Should landlords have the right to refuse DSS tenants?10:43 AM, 20th May 2019
About 4 weeks ago 124
Landlords be warned – From 1st June 2019 if you take a holding deposit (which must not exceed one week’s rent) ahead of a new letting, the Tenant Fees Act 2019 says it must be repaid if you go ahead with the tenancy agreement. Yes, if you complete the tenancy, you are supposed to repay the holding deposit. That obligation may not apply if, as it almost always the case, the holding deposit is set off against the tenancy deposit or the first instalment of rent due on completion. The problem is that the duty to repay is only removed if the holding deposit is applied towards the tenancy deposit or first instalment of rent “with the consent of the person by whom it was paid”.
Consider the following scenario. A prospective tenant pays a holding deposit of £200 in respect of a proposed rental at £1,000 per month. The tenancy is to be completed ten days later. The landlord sends the tenant a completion statement showing £1000 tenancy deposit and £1000 for the first month’s rent with £200 set off against the total. The tenant pays £1800 and moves in.
Unless the tenant consents to the £200 being applied towards the rent deposit, the legal position is that the landlord is in breach of the Act. He should have repaid the £200 and the tenant should have paid the full £2000. Most reasonable people would say that is pointless. However, if the landlord does not obtain the tenant’s consent the payment of the holding deposit has become a prohibited payment. The landlord becomes liable to a fine of up to £5,000 for a first breach and up to £30,000 for a second offence within 5 years.
Local authorities are tasked with pursuing landlords. Now, it might be that in these circumstances a local authority will not be interested. They really should have better things to do! However, on a plain reading of the Act, the words “with the consent of the person by whom it was paid” must mean that if the consent is not obtained the payment is a prohibited payment. Paragraph 6 of Schedule 2 to the Act could quite easily have omitted the words in quotation marks. The result would have been what most reasonable people would consider fair, namely that the holding deposit has been applied towards the first rent or the tenancy deposit. However, Parliament in its wisdom, has decreed that unless the tenant has consented to this the landlord is in breach. It might be argued the tenant has impliedly consented to the holding deposit being applied. However, if that is the case, the words “with the consent of the person by whom it was paid” are superfluous. If the holding deposit is applied towards the first payment of rent or towards the tenancy deposit then, by definition, accounts between the landlord and the tenant are square and the landlord has not retained the holding deposit. In what circumstances would the implied consent not apply?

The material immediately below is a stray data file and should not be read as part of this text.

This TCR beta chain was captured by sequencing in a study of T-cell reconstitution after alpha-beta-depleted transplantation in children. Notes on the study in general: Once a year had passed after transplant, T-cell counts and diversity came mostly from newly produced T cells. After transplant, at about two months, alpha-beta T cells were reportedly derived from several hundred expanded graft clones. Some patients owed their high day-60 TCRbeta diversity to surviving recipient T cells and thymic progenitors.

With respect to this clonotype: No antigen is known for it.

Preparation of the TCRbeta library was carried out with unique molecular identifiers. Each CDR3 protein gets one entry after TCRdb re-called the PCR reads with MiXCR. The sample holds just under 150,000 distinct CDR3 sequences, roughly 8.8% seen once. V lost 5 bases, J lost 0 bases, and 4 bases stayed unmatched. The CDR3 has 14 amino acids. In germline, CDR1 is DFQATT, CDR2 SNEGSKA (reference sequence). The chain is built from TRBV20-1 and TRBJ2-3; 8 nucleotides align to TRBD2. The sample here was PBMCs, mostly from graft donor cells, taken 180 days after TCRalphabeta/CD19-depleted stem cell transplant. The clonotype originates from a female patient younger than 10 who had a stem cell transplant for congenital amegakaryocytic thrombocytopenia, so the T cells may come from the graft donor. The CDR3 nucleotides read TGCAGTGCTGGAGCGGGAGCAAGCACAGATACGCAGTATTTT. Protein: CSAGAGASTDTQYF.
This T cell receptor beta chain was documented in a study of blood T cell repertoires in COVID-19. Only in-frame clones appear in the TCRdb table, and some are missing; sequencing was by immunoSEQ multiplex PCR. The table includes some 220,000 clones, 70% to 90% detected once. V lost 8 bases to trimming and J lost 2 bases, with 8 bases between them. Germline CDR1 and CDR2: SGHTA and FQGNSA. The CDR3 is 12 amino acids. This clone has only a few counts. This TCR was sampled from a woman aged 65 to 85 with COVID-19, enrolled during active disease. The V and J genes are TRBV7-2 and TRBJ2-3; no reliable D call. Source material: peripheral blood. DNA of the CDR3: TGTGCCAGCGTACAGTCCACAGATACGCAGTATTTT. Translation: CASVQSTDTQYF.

In the vast majority of cases, tenants will not know there is an issue. They have suffered no injustice if they are given credit for the holding deposit. However, if the landlord and tenant later fall out, the tenant can bring up the prohibited payment to threaten with legal action a landlord who is trying to recover arrears of rent or possession for other breaches of covenant. He can ambush the landlord in any application under Section 21 (so-called no fault eviction) until the “prohibited payment” is repaid. That leads to the absurdity that as soon as the landlord repays the prohibited payment, the tenant owes the landlord precisely the same amount in rent arrears. The Tenant Fees Act 2019 piles absurdity upon absurdity.
What can landlords do? When taking a holding deposit, get the prospective tenant to sign an acknowledgement that if the tenancy goes ahead the holding deposit can be applied towards rent or the tenancy deposit. Unless landlords go through this bureaucratic nonsense they will fall into the elephant trap that has been set – wittingly or unwittingly I do not know – by this ill-thought out piece of legislation.
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